Industry Experts sound off on the value of training, plus a showcase of apprenticeships and grants.
|Craig McQueen is applications engineer for Makino Die/Mold Technologies based in Auburn Hills, MI. He is focused on continuous development of new processes and techniques for machining operations to lower cost and increase productivity within the mold industry. The transfer of this technology through training and support of customers is key to this vision. Craig spent several years working as a job coordinator in various die and mold companies in the Grand Rapids, MI area. He is very knowledgeable in both the cutting and programming of various materials in the die and mold industry. His article on page 78 discusses why it is important to train customers on newly purchased machines.
Jerry Golmanavich spent more than 30 years working as a process engineer in the injection molding shops at the Baltimore Western Electric Works and then the Omaha Works. While to facility was changing identities, he was busy writing the original Quality Manual for the Plastics Molding department at Omaha. He later became the key figure in developing the Master Molding Technician Training Program at what was then Lucent Technologies (Omaha, NE). This program was quite unique since it was developed jointly between union officers and management representatives. It is now recognized by the United States Department of Labor. Since his retirement in 2000, Jerry was an editor and author for the Society of Plastics Engineers Technician's Toolbox for Injection MoldingÑthe first in a possible series. Jerry has two patents to his name in basic processing technology. He received his bachelor's degree from what is now the New Jersey Institute of Technology and his master's from Purdue University. He explains how to develop an internal training program.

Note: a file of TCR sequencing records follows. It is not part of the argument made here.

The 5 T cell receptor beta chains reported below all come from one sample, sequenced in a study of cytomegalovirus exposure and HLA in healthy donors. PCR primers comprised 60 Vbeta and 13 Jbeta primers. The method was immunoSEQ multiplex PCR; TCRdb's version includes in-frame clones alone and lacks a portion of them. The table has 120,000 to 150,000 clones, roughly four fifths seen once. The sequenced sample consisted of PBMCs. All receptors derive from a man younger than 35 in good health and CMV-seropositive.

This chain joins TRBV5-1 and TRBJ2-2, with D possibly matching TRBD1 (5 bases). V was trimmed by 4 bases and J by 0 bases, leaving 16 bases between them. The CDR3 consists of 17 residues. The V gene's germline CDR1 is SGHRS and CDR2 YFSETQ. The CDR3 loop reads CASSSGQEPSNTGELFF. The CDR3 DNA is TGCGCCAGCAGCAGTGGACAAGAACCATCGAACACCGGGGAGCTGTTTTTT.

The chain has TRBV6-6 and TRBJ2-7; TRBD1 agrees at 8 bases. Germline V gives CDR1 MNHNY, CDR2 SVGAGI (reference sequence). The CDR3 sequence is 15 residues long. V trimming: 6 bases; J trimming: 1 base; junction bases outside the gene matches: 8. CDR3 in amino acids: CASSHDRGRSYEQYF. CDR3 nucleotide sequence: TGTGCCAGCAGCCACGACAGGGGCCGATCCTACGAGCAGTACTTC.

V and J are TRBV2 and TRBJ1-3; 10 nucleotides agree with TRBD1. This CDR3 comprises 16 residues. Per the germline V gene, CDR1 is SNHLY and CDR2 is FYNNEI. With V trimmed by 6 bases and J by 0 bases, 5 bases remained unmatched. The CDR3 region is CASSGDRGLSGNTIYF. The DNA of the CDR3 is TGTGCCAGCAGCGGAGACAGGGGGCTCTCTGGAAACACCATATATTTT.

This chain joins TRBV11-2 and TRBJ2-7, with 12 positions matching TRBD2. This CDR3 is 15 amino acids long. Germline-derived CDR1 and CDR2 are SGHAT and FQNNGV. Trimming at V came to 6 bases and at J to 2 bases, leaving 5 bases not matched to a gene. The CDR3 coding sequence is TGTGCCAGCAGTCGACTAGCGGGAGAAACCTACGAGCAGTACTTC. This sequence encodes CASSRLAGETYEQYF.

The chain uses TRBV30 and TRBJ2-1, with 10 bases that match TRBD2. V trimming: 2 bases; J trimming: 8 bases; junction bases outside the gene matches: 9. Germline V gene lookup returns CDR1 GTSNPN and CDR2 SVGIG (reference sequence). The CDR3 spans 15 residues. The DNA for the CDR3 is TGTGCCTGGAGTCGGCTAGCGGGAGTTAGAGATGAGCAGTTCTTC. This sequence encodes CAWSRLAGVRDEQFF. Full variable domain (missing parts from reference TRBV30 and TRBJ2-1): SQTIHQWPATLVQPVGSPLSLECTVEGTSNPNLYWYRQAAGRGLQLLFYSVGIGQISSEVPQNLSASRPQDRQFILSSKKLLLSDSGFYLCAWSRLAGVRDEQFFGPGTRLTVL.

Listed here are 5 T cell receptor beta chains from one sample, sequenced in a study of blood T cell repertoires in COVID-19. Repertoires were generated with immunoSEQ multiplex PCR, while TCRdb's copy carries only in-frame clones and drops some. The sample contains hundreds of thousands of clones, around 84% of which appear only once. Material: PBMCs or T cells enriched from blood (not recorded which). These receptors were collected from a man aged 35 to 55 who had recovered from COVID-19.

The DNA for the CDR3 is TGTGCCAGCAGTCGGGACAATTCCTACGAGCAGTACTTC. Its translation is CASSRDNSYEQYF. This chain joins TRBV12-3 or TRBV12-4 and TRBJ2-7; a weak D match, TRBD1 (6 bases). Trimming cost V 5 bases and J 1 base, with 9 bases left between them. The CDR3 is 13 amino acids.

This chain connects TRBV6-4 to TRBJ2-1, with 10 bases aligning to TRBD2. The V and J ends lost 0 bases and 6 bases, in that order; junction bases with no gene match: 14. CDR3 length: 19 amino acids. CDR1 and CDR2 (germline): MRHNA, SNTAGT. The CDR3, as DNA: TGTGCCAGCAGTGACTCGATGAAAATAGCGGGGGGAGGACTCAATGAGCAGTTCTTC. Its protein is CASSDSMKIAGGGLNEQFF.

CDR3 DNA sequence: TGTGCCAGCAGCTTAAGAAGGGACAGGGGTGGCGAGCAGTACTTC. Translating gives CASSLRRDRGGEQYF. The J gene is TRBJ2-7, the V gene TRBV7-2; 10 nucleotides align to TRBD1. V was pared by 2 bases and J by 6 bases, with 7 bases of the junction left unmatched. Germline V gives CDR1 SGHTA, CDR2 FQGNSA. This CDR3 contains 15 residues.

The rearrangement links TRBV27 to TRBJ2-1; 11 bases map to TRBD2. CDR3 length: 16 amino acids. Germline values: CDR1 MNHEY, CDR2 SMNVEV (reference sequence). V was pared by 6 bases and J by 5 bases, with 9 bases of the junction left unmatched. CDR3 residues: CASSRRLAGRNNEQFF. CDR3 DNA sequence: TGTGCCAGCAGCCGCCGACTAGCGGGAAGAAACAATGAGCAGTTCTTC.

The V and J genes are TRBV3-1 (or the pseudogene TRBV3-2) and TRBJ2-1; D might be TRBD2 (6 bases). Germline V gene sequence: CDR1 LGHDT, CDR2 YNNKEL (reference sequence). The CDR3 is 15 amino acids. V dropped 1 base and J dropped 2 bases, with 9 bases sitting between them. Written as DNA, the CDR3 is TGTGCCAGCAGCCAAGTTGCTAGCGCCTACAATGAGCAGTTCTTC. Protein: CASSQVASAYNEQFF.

The Hidden Value: Technology Transer
Improve Work Performance with Continuous Training
Educational Assistance Programs
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A rule to lightweight preform necks and closures could require more than 1,000 new molds.
Using aluminum tooling instead of traditional tools steels reduces cycle time and costs, but requires up-front, open communications between moldmaker, molder, material supplier and hot runner manifold supplier.
Reducing changeover times will eliminate waste, moving a shop closer to becoming lean.